There is certainly a lot of confusion, and frankly misinformation, out there about how to count carbs for keto. Here is what I’ve come to believe. It is best to start your keto journey by counting total carbs, which means counting all carbs, including fiber. This is because it can be so easy to overdo carbs until you really understand what the daily carb intake that works for you looks like in practical terms.
With a traditional keto diet, you may be limiting carbohydrates to 5% of your total daily calories and that is likely a lot less than you are used to. I suggest tracking your carb intake (using an online tool such as Chronometer or My Fitness Pal) for a little bit until you get the hang of it. Tracking can be truly eye-opening!
If you do well with total carbs, are meeting your ketosis goals and are feeling well, the next step can be to expand to a net carb approach. I view net carbs as the total carbs minus the fiber. This gives you more room to play with high fiber foods in the diet that are so important for feeding the healthy bacteria in your digestive system. A balanced microbiome is the foundation of health. Some of my favorite high-fiber, low-carb foods to include frequently are Jerusalem artichokes, asparagus, dark leafy greens, seaweed, fermented vegetables like sauerkraut, chicory root, parsley, chia seeds, pili nuts and, of course, avocados.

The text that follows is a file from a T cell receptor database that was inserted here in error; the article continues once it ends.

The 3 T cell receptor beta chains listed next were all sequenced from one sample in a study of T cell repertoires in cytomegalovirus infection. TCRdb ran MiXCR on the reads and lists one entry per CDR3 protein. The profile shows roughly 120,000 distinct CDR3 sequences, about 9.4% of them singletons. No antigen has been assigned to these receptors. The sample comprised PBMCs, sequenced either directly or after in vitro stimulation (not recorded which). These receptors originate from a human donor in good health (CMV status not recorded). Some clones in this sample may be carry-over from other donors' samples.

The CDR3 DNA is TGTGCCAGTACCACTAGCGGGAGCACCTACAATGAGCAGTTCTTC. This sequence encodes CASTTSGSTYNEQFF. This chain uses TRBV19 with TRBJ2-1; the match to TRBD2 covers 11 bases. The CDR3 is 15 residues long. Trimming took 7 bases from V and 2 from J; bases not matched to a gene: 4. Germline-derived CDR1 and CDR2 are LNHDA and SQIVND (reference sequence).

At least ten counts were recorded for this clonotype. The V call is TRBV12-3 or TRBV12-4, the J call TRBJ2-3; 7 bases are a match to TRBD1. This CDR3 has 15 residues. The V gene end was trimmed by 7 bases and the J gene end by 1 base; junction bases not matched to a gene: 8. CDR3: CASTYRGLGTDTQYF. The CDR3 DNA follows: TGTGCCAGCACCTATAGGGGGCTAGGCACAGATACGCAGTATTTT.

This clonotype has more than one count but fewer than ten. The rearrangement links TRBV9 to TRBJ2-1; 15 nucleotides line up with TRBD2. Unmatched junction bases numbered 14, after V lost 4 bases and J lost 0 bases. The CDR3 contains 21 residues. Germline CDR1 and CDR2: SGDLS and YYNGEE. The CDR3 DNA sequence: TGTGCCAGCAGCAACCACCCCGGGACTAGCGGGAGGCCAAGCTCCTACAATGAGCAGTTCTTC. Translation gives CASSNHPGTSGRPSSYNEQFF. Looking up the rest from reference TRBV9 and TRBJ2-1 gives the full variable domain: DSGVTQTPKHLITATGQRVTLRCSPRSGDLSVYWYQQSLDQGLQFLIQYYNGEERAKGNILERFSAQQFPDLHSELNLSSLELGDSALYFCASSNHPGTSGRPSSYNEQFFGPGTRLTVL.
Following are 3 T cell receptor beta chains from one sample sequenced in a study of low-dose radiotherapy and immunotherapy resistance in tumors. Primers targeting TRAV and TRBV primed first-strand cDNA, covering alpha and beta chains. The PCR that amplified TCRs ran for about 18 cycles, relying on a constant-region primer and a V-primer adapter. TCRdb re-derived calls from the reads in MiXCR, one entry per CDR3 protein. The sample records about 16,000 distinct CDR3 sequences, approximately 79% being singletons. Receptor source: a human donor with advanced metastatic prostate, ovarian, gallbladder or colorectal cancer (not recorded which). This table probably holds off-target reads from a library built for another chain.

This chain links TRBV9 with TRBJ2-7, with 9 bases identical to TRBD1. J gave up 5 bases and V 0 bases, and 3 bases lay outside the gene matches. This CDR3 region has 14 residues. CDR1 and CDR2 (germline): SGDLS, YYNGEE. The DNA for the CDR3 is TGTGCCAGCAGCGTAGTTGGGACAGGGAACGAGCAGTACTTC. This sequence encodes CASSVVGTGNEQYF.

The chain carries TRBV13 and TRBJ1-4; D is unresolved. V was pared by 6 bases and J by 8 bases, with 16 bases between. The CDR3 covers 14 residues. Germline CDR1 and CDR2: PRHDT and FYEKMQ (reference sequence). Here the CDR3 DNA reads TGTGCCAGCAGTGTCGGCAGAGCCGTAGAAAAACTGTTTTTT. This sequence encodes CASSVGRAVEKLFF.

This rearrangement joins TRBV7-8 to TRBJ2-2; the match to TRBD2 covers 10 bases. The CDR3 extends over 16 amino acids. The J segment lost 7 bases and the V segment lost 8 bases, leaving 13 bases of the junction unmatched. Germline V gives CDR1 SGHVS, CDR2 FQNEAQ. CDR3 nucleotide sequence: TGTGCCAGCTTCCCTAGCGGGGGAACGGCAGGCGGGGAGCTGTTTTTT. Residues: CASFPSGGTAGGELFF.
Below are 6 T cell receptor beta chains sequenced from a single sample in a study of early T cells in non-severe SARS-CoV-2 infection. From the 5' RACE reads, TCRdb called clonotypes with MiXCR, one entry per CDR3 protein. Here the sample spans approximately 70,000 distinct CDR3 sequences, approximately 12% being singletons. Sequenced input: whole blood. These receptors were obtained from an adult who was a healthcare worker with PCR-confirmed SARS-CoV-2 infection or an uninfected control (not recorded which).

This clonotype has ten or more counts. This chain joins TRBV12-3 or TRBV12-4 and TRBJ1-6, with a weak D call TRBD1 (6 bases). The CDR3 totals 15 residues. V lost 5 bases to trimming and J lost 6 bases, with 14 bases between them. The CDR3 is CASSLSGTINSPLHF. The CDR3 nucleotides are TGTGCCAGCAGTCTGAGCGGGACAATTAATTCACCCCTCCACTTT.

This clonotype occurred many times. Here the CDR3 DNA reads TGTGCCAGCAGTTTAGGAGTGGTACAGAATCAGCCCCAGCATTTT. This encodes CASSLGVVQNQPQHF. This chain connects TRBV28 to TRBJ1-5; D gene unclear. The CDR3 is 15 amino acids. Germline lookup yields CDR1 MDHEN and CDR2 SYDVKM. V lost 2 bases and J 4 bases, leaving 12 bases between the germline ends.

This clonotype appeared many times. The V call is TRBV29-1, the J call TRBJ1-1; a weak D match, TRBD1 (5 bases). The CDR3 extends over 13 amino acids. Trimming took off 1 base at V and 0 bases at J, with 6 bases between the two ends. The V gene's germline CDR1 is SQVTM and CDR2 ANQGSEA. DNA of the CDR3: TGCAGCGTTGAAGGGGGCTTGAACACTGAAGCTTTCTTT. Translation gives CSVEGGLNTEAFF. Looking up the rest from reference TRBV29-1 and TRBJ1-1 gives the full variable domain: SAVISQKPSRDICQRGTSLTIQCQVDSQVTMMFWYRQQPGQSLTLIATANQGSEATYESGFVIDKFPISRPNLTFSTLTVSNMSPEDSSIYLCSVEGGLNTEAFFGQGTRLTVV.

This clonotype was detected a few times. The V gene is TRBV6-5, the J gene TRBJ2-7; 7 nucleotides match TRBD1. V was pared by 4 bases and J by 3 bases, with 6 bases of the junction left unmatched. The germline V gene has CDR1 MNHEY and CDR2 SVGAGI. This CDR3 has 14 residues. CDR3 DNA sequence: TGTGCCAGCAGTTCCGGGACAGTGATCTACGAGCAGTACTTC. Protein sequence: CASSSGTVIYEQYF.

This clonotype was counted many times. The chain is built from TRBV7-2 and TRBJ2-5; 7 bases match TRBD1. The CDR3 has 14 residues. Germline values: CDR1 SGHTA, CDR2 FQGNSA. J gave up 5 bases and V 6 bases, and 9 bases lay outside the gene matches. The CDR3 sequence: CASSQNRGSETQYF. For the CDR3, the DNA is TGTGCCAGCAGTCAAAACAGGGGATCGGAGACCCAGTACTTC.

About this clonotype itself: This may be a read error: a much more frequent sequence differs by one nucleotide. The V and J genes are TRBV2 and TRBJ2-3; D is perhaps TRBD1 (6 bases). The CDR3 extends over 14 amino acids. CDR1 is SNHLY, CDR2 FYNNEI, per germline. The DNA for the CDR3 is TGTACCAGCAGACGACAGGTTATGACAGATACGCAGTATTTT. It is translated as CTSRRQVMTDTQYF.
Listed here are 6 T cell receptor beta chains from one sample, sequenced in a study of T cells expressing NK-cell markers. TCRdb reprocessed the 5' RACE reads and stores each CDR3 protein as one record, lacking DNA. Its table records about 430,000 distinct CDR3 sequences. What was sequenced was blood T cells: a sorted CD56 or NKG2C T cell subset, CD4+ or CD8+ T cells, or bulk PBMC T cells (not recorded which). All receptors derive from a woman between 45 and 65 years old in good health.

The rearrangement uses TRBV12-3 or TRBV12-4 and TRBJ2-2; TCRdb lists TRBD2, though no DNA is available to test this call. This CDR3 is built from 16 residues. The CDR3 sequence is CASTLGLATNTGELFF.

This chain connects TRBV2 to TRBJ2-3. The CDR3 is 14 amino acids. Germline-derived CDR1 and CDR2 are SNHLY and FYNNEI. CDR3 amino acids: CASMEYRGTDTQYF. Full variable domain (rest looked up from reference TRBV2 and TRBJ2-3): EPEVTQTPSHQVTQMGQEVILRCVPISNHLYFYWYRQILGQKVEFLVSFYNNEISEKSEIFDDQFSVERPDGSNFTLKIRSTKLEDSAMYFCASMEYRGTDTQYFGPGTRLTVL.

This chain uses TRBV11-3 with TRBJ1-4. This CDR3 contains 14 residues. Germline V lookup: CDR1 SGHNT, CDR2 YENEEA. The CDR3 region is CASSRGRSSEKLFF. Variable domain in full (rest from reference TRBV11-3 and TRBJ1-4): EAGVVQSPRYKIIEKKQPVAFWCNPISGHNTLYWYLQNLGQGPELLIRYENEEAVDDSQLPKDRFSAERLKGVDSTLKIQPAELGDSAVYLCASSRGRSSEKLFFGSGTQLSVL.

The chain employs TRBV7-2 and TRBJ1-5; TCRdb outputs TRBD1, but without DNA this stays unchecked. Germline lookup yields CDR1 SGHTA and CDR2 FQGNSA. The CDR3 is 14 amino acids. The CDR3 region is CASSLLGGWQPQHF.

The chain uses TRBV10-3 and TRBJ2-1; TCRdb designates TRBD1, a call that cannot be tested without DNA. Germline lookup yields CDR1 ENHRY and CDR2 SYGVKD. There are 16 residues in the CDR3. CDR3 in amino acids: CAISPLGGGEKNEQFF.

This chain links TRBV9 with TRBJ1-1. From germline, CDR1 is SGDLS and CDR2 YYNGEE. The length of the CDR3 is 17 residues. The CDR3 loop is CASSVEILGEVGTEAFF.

Now some people say that you can also subtract sugar alcohols from your carbs in order to get a net carb value. I don’t agree with this approach because adding sugar alcohols to a food doesn’t make it healthier. In fact, it can be a red flag that a food product is highly processed. Many people will find that limiting sweet flavors actually helps them get into ketosis and move past sugar cravings.
So, I hope that helps to clarify total carbs vs. net carbs and gives you a place to start exploring and counting carbs on a keto diet. Be sure to let us know how it goes.